The food industry is out of touch. They don’t understand the eating habits of their customers. Take Oreos for instance. The back of the package has a carefully researched list of nutrition facts: Total Fat 8g, Sodium 110 mg, Sugars 11g, etc. You can be sure it took a bunch of pretty smart scientists to compile the data.
I can’t begin to comprehend the number of tests and calculations it took to come up with the information. Yet, when it comes to the easy part, the standard portion size, this astute collection of food scientists and chemists at Nabisco can’t get it right. They don’t even come close. It’s obvious they’ve never sat down at the kitchen table with a glass of milk and a package of Oreos.
They claim, with a straight face, that the standard portion size is three cookies. No human has ever been able to limit his or her intake to three Oreos. Forcing a prisoner of war to stop at three Oreos is considered torture under the rules of the Geneva Convention. It makes water boarding seem like a day at the beach.
Nabisco isn’t the only company that gets it wrong. All the makers of cookies, ice cream, candy, and the foods we love don’t have a clue about the eating habits of their loyal customers.
The only ones who come close are the companies that sell canned vegetables. They put an average portion at one-half cup. That works for corn, peas and beets, but is way too high for things like lima beans, asparagus and spinach.
I limit my intake of that “unholy trinity” to a teaspoonful or less. I’ve done so since I was four years old and had to empty my plate before leaving the table no matter what my taste buds said. Of course, my mother had other ideas. If I complained about the vegetable she was dishing out she gave me a double helping. As a result, I developed into a sneak. I could make a pile of lima beans vanish from my plate and reappear in my socks.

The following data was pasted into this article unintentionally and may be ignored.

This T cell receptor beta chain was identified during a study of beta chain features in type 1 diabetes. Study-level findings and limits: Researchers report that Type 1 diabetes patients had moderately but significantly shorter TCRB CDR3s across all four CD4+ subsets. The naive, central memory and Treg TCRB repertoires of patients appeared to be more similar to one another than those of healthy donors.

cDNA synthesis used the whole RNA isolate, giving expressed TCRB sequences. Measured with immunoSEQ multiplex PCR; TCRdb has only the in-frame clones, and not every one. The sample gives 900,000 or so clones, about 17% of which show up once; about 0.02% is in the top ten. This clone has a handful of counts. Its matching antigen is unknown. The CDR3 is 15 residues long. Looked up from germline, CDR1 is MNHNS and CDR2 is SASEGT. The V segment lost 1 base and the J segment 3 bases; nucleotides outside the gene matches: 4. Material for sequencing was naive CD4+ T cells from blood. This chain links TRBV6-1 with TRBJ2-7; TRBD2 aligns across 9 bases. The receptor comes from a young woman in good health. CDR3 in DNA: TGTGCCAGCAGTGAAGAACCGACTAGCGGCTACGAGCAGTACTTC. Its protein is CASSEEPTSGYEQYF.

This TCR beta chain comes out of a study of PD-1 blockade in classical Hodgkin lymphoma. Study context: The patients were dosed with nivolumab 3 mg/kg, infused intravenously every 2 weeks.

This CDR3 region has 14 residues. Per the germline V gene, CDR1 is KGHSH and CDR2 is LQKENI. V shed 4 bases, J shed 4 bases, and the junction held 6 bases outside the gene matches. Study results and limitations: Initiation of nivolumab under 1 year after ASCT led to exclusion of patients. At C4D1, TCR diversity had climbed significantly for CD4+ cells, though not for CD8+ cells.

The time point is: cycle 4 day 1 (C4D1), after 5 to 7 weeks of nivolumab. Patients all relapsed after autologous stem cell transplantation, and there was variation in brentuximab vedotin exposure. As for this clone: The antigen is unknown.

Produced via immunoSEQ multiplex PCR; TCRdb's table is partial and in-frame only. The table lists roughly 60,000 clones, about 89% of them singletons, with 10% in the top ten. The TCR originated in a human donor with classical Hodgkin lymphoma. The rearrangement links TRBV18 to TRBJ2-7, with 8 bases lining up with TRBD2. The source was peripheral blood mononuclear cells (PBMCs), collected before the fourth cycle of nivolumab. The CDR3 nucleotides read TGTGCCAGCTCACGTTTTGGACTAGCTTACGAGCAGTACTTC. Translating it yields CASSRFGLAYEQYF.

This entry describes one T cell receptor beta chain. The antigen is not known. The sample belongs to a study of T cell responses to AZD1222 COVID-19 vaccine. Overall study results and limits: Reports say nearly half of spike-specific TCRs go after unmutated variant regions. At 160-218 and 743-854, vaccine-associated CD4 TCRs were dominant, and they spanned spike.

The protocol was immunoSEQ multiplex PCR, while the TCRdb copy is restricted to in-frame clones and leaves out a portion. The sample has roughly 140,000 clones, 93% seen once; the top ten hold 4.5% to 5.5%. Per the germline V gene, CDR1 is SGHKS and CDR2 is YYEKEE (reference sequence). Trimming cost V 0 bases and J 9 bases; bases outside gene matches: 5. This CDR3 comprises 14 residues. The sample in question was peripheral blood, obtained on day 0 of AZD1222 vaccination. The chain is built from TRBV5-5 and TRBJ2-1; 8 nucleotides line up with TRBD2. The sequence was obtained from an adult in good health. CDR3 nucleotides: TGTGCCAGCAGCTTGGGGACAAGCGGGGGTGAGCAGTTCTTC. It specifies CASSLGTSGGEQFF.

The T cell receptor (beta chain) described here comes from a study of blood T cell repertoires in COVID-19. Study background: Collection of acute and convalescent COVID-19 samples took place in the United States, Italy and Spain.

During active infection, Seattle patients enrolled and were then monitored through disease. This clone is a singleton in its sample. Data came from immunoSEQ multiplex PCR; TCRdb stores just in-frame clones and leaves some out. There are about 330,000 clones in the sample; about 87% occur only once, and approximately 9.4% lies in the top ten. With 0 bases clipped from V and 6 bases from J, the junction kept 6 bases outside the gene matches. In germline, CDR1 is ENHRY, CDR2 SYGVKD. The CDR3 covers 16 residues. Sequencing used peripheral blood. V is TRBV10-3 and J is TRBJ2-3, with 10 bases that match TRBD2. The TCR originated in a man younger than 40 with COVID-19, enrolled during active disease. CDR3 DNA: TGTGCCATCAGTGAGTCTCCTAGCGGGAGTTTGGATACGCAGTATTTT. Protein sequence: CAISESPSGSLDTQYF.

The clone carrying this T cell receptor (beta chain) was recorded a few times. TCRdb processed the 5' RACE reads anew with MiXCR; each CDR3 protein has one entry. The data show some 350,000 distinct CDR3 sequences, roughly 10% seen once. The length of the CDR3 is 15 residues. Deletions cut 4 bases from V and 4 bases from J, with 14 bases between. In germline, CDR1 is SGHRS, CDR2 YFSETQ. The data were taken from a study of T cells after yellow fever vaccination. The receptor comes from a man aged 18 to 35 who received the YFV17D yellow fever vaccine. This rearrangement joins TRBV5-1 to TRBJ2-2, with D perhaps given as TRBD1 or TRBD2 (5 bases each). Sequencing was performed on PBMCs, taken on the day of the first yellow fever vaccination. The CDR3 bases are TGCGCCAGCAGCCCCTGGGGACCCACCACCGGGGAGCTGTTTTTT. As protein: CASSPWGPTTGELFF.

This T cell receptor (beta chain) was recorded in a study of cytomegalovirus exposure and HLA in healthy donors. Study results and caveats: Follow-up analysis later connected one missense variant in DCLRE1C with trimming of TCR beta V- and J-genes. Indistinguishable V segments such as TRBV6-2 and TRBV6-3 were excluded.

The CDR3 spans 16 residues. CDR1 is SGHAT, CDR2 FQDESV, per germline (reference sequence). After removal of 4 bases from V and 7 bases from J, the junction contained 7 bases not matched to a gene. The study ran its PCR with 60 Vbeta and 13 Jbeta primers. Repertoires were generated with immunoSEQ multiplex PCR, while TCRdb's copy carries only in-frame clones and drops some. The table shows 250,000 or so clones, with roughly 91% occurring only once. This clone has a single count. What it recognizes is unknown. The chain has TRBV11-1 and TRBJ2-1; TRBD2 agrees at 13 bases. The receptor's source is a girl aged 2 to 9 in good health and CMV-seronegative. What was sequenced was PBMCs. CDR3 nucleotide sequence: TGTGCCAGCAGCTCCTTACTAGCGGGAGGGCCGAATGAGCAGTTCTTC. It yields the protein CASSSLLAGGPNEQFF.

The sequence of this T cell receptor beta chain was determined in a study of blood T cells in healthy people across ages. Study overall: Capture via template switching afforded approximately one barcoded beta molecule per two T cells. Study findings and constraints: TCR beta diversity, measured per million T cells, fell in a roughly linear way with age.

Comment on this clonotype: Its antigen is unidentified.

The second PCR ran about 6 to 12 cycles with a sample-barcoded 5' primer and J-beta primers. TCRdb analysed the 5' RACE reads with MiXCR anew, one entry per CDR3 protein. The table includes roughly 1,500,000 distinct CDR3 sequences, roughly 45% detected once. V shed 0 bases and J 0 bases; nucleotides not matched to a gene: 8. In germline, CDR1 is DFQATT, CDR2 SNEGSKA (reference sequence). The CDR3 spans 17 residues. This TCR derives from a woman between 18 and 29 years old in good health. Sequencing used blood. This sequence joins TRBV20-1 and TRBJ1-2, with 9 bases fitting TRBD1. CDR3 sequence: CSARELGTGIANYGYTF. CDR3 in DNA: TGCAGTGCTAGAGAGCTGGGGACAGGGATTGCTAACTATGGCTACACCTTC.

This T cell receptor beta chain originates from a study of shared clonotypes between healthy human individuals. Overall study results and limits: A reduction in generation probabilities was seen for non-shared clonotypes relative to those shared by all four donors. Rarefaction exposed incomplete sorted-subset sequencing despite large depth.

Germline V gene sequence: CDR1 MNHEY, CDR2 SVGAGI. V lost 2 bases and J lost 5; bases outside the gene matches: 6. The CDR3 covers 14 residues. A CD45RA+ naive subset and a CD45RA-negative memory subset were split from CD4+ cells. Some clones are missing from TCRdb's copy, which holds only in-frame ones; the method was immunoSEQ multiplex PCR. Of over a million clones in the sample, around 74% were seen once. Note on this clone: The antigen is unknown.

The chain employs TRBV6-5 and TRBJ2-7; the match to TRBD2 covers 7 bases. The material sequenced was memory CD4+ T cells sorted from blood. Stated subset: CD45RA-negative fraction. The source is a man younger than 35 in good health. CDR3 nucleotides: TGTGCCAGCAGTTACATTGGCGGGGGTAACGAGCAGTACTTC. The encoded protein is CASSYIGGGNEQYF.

It was easy to pull off because my mother never sat down at the dinner table with us. She was in constant motion: stirring, basting and shuttling back and forth between the stove and the table. It was only on Thanksgiving that she sat down with the rest of the family. Even then, she never looked comfortable. You could tell she wanted to be in her combination, maitre d’ – chef role, making sure her charges were well served. A lot of mothers were like that, still are.
I did the research that Nabisco and the other food processors should have done. I came up with the proper portion size for their products. I started with Oreo Cookies. I determined that the correct portion size is a row of cookies. At three cookies (the portion stated on the back of the bag) I hadn’t even warmed up. At seven, I was getting close but couldn’t stop myself until I finished the row. I was tempted to have one more cookie, but I knew if I did, another full row would be in jeopardy.
The next product I worked on was ice cream. The package put the correct portion size at four ounces (one-half cup). It’s not! I filled a bowl with butter pecan. I don’t know how many ounces it was, but it looked about right, heaped up an inch higher than the bowl. When it was gone, I wasn’t quite satisfied. I replenished the bowl with three more scoops. That didn’t do it either. I was drawn back to the fridge for a smidgen (another full scoop plus a dab more).
That did it. I don’t know how many ounces it added up to. I’d recommend they don’t use ounces on the package, that they state it in terms we can understand – one bowlful + one-half bowl + a smidgen. It’s not that hard to figure out; the manufacturers need to use real people to do the research, not computer models.